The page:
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Monday, the 18th was Amanda’s fifth birthday.  We had a small family party Sunday evening before my parents (who had been in town for the previous 2 days), left with all 3 kids and our travel trailer Monday morning.  They took a trip to Steamtown, PA and had a great time.  I don’t have any pictures because I stayed home with Anna.

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A friend who knits made Amanda a “big pink stocking” in accordance with her repeated requests.

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Of course, while they were gone we got some good trail riding in on Dakota and Mysti.  We have found a nice 6 mile loop for conditioning the horses.  We also have a 4 mile loop and occasionally even ride in the arena.

This weekend, the weather was amazing.  Since I had both Friday and Monday off work, we did a family trail ride on Friday (6 mile loop) with everyone geared up for the first hunter pace which is 2 weeks away.  Never try something new on race day!  The plan this year is Vicki and Anna will ride in the slower division and Alex and I will ride in the middle division.  So, today, Alex and I went out and ratcheted up the speed.  Dakota and Mysti are an amazing team on the trails.  Dakota is a rock star in the lead!  Mysti has found her confidence and is very sure-footed.  She isn’t ready to be a leader, but we will work on that later in the summer.  We logged about 20 miles in the past 8 days, so her conditioning is progressing nicely!  When we got back today, Vicki hopped on to cool her off in the arena.

Sunday was Amanda’s “A Very Hungry Caterpillar” birthday party.

This afternoon, Anna and I worked on planting more in garden – this will be our biggest garden yet.  Anna also spent about 4 hours teaching lessons in the arena today.  After dinner tonight, Amanda insisted that we have a Memorial Day party, so Vicki and Amanda did an impromptu performance of dog tricks with Turbo and Mack.

Luckily, I go back to work in the morning so I can rest up for next weekend!

 

Horse focus has returned

Since the goats left the farm, we have had a number of people ask if we missed them.   The answer has been a unanimous “No”. While we still have rabbits and chickens and dogs, we have restored our horse focus.
Anna is teaching more lessons than ever (and I think actually enjoying it). We have taken 1 boarder, bringing our horse tally up to 7. The herd is doing great and we are enjoying our passion.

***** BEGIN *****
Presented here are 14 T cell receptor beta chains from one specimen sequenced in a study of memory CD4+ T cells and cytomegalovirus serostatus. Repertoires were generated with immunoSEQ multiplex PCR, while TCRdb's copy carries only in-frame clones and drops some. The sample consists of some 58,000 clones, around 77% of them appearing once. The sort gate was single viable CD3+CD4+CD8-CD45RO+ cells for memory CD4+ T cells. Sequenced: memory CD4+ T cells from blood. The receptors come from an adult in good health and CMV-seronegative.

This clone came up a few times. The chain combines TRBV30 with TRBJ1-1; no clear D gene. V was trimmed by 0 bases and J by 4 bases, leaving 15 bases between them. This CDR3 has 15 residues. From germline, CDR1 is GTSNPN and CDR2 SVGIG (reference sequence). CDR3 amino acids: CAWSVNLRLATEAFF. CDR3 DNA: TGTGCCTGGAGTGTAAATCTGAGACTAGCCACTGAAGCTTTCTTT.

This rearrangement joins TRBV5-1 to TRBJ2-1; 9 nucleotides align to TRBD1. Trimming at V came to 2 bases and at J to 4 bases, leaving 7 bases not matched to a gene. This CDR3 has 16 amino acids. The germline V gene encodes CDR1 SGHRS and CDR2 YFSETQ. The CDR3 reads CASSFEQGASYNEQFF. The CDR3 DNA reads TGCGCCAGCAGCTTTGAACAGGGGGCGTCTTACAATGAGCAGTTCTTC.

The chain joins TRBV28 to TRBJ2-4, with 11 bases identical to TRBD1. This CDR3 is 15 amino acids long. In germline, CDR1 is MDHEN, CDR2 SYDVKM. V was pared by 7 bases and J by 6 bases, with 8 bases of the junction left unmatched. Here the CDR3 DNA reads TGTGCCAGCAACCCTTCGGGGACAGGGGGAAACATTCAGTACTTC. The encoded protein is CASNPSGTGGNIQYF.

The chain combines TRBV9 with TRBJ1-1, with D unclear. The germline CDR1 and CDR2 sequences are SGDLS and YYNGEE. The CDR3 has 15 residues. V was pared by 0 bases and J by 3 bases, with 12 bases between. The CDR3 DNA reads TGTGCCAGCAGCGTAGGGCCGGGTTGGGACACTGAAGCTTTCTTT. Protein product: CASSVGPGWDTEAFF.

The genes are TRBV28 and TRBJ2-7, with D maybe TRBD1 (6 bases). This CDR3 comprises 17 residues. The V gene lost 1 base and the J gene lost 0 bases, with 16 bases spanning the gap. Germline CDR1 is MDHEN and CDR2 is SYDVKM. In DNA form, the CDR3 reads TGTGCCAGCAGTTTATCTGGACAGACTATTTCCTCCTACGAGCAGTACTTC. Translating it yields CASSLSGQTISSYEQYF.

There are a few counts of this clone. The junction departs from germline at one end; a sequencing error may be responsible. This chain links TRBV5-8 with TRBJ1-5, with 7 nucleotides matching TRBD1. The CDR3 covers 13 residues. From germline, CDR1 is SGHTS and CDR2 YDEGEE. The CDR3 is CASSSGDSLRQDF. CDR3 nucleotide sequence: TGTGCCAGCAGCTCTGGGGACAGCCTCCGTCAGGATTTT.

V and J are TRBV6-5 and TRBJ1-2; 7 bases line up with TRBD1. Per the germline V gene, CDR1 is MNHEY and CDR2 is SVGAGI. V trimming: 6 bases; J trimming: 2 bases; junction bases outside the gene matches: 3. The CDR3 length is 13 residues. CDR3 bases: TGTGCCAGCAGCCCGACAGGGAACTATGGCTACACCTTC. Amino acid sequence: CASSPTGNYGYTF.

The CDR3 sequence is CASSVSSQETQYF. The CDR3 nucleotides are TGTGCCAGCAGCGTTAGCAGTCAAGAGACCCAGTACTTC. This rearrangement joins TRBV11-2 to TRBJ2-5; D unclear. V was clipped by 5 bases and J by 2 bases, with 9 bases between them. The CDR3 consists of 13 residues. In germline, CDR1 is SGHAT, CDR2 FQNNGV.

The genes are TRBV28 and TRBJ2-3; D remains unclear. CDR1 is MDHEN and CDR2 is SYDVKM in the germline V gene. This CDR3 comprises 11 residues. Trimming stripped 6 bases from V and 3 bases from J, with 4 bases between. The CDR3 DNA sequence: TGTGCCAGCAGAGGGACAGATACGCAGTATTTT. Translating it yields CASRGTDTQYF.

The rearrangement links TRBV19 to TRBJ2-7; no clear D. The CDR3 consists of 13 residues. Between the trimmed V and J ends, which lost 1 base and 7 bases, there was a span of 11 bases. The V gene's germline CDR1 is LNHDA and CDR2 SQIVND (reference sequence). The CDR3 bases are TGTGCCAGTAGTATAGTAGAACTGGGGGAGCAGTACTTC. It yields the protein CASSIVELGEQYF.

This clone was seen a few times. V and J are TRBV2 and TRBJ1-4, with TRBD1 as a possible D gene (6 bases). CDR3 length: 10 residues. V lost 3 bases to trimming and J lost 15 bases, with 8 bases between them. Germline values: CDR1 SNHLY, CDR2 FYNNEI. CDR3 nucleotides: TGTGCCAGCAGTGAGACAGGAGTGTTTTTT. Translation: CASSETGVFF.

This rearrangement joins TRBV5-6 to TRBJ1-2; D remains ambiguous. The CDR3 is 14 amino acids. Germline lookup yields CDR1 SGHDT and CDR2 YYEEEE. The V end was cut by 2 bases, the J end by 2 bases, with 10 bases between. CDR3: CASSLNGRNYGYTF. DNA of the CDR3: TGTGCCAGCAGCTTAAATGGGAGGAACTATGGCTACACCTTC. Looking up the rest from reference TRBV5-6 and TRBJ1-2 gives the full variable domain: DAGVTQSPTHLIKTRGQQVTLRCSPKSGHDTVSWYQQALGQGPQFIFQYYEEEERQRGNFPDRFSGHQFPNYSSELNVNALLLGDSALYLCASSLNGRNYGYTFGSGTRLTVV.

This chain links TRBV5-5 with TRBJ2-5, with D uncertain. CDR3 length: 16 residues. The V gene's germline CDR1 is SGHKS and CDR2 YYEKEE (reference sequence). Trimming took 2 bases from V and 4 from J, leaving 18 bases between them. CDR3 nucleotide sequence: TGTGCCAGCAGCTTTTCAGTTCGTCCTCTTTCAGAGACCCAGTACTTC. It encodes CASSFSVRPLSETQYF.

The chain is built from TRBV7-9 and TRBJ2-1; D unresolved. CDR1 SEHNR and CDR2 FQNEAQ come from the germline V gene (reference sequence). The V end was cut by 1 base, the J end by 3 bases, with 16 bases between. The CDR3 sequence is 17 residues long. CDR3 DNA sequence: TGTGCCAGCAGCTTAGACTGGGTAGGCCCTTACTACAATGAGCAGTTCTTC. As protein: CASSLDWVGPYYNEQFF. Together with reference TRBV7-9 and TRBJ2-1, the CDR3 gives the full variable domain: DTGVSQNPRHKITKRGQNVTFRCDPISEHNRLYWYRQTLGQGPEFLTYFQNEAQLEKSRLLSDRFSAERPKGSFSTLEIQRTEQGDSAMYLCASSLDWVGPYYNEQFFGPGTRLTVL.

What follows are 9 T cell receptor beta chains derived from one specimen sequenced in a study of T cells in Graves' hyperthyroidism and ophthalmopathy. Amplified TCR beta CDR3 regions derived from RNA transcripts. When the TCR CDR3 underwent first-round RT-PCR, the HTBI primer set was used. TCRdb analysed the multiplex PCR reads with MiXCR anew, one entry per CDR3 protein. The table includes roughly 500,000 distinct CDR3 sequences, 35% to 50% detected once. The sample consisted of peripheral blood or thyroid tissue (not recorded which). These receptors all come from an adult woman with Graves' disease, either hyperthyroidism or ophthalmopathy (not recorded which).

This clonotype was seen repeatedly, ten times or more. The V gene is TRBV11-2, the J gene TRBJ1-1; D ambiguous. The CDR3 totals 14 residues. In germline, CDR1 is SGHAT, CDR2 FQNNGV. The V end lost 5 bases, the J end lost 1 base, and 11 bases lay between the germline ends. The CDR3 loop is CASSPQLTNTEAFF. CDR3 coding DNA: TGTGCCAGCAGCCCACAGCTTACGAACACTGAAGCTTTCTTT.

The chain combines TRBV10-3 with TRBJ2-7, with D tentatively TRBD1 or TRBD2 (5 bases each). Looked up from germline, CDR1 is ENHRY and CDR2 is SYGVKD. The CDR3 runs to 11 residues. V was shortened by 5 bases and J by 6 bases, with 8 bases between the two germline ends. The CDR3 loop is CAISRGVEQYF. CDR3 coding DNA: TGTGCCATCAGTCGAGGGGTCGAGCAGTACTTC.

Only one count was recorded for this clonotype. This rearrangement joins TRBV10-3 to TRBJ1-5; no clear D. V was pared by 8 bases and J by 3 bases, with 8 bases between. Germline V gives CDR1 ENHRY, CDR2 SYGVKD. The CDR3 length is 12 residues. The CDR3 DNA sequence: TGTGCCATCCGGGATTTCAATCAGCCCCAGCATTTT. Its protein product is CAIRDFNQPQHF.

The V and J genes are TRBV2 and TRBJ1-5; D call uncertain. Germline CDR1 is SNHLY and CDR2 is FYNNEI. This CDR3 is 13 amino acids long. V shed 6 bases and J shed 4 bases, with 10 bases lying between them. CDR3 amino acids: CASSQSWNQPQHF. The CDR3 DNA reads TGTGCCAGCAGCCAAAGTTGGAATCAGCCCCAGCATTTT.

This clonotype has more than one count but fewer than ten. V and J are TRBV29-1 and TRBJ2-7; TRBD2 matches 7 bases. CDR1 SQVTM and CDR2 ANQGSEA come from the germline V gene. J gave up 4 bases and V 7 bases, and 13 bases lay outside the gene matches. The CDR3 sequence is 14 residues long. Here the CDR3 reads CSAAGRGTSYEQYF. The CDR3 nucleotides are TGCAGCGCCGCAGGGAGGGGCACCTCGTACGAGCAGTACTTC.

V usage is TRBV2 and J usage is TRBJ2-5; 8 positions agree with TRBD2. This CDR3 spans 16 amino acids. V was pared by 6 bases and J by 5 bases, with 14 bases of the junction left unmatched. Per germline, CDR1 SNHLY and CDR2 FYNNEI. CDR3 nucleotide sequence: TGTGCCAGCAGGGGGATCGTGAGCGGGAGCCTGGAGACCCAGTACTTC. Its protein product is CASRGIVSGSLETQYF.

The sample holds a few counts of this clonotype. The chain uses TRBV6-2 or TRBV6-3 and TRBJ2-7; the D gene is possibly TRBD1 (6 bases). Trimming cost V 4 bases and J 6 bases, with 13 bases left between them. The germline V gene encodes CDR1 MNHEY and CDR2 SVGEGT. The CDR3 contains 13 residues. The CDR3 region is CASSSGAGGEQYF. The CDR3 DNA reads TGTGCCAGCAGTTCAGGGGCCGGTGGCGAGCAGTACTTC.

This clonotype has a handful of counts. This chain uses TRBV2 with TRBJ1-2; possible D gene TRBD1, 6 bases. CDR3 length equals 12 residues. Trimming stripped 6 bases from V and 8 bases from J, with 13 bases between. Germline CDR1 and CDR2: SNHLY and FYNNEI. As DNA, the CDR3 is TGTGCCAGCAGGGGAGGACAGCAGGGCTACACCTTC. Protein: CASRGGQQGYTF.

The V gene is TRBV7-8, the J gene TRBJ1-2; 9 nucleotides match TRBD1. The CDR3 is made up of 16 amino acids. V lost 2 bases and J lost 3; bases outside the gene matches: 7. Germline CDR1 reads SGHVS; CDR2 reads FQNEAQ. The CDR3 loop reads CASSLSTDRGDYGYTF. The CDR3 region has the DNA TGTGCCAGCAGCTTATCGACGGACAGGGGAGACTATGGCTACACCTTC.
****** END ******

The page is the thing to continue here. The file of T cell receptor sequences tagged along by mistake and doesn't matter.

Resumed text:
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Even now, I am sitting in the yard with the waning light getting eaten by mosquitos, watching Anna ride Mystique. She was watching me ride while working with Amanda on Huey (her 4th hour in the arena today). As Amanda finished,  Anna took Mysti to do some training with her. Anna claims it is painful to watch me ride Mysti.
Anna is the trainer (at least under saddle) and the instructor. I’m just the farrier and labor.
But, together we are the heads of a horse focused family, and we love it.

Back in the saddle and hitting the trails

Now that the weather has improved, we are back in the saddle and riding regularly.  The kids are riding 5-6 times a week.  Considering last year my rides were measured more in “times per month”, the fact that I have ridden 4 times in the last week is a huge increase.

Last week, I took 2 days of leave.  On Thursday, all the kids were at activities, so Anna and I hit the trails with Dakota and Mysti.  I was our first longer ride of the season and we went a little over 6 miles in just under 2 hours.  We definitely were not pushing the pace too hard, because we were testing out a number of new items along the way.

Anna decided she wanted a Garmin GPS watch for tracking her mileage on the trails.  We also decided to buy 2 horse heart rate monitors that interface with our Garmin watches.  It isn’t a big concern, but more of a neat thing to have and see how the horses are doing from a conditioning perspective.  Since my goal with Mysti is to ride some limited distance endurance with her, it will be a nice accessory for training.

We did get plenty of water and Mysti is fine with it now.  The horses both did well, although, I’m not knocked out with the fit of my English saddle on Mysti. I have an Endurance saddle on loan that was used on a 4 mile ride this evening for the first time.  While that fit her much better, I’m not sure I like how it fit me.

Overall, we are off to a good start and will be ready for our first hunter pace in early June.

Mystique aka Sophie

Today we got a pleasant surprise of contact from Sophie’s breeder.  As I mentioned before, I wasn’t knocked out with the name Sophie and had wanted to change it.  So far, nothing struck my fancy.  However, we have now learned her original name was Mystique.  Anna and I agree we like it, so Mystique will be her new name, with a likely barn name of Mysti.

Over the past 2.5 weeks, Mystique has been settling in on the farm.  She and King do not get along (which is par for King’s record with mares).  Huey isolates her from the others when she is in heat (again, as expected) and the other boys follow her around.  She is definitely a dominant mare which is good in our herd.

We did a couple of lunging sessions and it was clear she understood and had experience on the lunge line.

Yesterday evening I rode Mystique for the first time.  I was very pleasantly surprised at what she knew.  I set my expectations low since we got her without a test ride.  She was much more finished than I expected.  She was very light with my leg and a good balance of forward, without being too rushed.  Her canter transition in particular was better than I expected.  Anna is a much better rider than I am, and will work on her balance.  I will be focused on building her confidence on the trails.  Now that we have contact with her original breeder and know a little more about her previous training, it makes sense.  She definitely has some confidence issues that we will work on.

Overall, I am pleased with how she has settled in on the farm and look forward to our summer.